What are our best opportunities for Diversity and Inclusion?
Written on the poster were comments that reflected the frustrations of the student body, such as “Punish those who act out in hate of diverse populations and students,” “anti-racist, anti-oppression training for faculty, staff, students every year, all and mandatory,” and “ongoing support of diversity initiatives, not just reactionary measures.”
First-Year Zach Hall suggested in both forums that a specified list of faculty who are safe to confide in is a necessity, rather than an opportunity for diversity and inclusion. “I know we spoke about it yesterday, but we need to know who the faculty are, I don’t think all the students know which faculty they can talk to about these issues,” said Hall. In response, Dr. Kremena Todorova, Associate Professor of English, recognized Mr. Hall’s comment as a problem within itself. “We need to know which faculty are safe to talk to, which I think supports one of these ideas of the anti-racist, anti-sexist, anti-oppression training for everyone including faculty. Because you wonder who you can talk to,” said Dr. Todorova.
Students also feel that opportunities for diversity and inclusion lie in the curriculum. Michelle Rawlings, of the registrar’s office, claimed that classes that delve into diversity and inclusion or represent minority scholars have the lowest enrollment rate. Senior Erin Alexander stressed that promotion for these courses is necessary to achieve a high enrollment. “These classes exist. I’m in a Black Feminist Theory class right now with four people. These classes exist, they are out there,” said Alexander.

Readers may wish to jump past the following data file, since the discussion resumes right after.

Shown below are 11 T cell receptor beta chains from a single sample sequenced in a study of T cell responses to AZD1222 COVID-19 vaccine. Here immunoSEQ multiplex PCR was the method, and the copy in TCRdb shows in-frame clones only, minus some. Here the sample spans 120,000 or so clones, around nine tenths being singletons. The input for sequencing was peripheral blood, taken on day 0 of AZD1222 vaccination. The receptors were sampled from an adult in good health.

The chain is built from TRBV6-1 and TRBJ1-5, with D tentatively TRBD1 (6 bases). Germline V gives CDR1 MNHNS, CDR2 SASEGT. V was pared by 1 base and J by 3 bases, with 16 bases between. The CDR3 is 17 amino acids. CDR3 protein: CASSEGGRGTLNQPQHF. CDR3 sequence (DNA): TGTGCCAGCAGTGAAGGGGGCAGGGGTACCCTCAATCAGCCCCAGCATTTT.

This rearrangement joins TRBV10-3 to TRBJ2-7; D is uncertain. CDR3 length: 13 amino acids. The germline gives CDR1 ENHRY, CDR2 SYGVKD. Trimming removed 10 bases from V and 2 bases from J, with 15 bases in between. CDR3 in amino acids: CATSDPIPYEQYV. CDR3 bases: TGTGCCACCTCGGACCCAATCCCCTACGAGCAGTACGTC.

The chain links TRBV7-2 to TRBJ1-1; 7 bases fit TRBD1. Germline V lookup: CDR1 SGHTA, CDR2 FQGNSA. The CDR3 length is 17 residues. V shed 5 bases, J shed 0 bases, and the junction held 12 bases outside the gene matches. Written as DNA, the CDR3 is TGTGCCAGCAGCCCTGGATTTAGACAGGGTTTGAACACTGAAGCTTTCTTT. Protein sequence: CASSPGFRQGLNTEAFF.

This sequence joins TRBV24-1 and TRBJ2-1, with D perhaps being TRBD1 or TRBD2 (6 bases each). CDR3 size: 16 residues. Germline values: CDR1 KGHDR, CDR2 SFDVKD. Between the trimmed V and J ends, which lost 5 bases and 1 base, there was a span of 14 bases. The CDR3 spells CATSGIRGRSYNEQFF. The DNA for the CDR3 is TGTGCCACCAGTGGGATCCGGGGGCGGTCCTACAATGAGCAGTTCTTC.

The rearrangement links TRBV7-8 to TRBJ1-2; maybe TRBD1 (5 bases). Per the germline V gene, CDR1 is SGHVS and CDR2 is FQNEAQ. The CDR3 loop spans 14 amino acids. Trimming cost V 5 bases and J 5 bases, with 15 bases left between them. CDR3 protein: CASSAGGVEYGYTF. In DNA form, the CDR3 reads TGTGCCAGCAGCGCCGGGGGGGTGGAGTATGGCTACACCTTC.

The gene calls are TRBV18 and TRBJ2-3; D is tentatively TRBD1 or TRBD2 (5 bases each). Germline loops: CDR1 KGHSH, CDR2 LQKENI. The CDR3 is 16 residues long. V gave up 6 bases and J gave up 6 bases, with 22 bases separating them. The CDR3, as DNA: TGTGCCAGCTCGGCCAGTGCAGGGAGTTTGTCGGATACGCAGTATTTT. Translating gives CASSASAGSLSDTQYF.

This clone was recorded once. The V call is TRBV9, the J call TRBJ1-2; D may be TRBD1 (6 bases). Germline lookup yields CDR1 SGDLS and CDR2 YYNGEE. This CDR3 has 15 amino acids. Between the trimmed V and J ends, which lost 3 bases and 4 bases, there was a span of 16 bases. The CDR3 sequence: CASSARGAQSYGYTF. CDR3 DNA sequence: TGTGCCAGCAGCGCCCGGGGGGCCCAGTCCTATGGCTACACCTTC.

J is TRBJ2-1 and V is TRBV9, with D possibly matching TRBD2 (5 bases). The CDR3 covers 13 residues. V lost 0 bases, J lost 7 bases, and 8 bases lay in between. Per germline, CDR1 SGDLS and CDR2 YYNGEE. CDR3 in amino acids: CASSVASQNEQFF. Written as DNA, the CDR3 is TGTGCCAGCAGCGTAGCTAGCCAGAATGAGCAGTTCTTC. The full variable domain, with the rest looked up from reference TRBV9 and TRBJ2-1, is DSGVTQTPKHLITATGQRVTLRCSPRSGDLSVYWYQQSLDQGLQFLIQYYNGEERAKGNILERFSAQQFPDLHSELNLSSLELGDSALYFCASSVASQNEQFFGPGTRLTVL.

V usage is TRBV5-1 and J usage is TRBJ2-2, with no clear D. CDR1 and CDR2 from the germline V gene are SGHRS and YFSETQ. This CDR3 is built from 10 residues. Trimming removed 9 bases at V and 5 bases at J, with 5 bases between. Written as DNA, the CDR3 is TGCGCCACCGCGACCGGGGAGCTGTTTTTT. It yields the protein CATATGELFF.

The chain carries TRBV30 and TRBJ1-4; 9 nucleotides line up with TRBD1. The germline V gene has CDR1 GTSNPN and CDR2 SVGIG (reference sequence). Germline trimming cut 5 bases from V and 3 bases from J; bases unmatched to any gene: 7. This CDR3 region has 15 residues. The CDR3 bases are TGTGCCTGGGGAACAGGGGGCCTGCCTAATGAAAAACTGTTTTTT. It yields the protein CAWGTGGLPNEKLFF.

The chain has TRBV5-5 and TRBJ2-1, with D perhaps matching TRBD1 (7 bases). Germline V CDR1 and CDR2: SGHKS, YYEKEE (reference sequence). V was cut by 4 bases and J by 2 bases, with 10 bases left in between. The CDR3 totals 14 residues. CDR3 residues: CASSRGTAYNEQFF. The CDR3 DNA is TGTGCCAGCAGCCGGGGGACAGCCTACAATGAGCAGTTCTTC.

By contrast, senior Paola Garcia mentioned that students are being restrained by general education requirements, and that diversity needs to be “interwoven into every section of our curriculum.” “I think the problem is not that people don’t hear about it, the want for these classes is not the problem. It’s all of our GE’s, all of the other stuff we have to do,” said Garcia.
What do we want our future to be like in regards to diversity and inclusion?
Student’s continued to express their dissatisfaction with the progress of diversity and inclusion as the conversation developed, noting disappointment particularly with higher administration. Written on this question’s poster were comments such as “To actually have [diversity] rather than just talk about getting it,” “more active and open conversations about our problems in a public space,” “we need transparency when it comes to administration,” and “prevention of tokenism,” which is “the policy or practice of making only a symbolic effort (as to desegregate),” according to the Merriam-Webster dictionary.
Students referenced, though did not explicitly cite, events that occurred on campus in the previous years that the administration has avoided discussing with the student body. “Especially in the past two years there’s been instances have sort of put a public eye on Transylvania and the problems that we have, and there’s been a real strong effort by the administration to silence anybody who’s trying to say anything,” said Hall. “I think there needs to be a more open dialogue between with anybody that we want to talk to, without any policing for what we want to say because our voice matters, and I don’t think we should be policed at all.”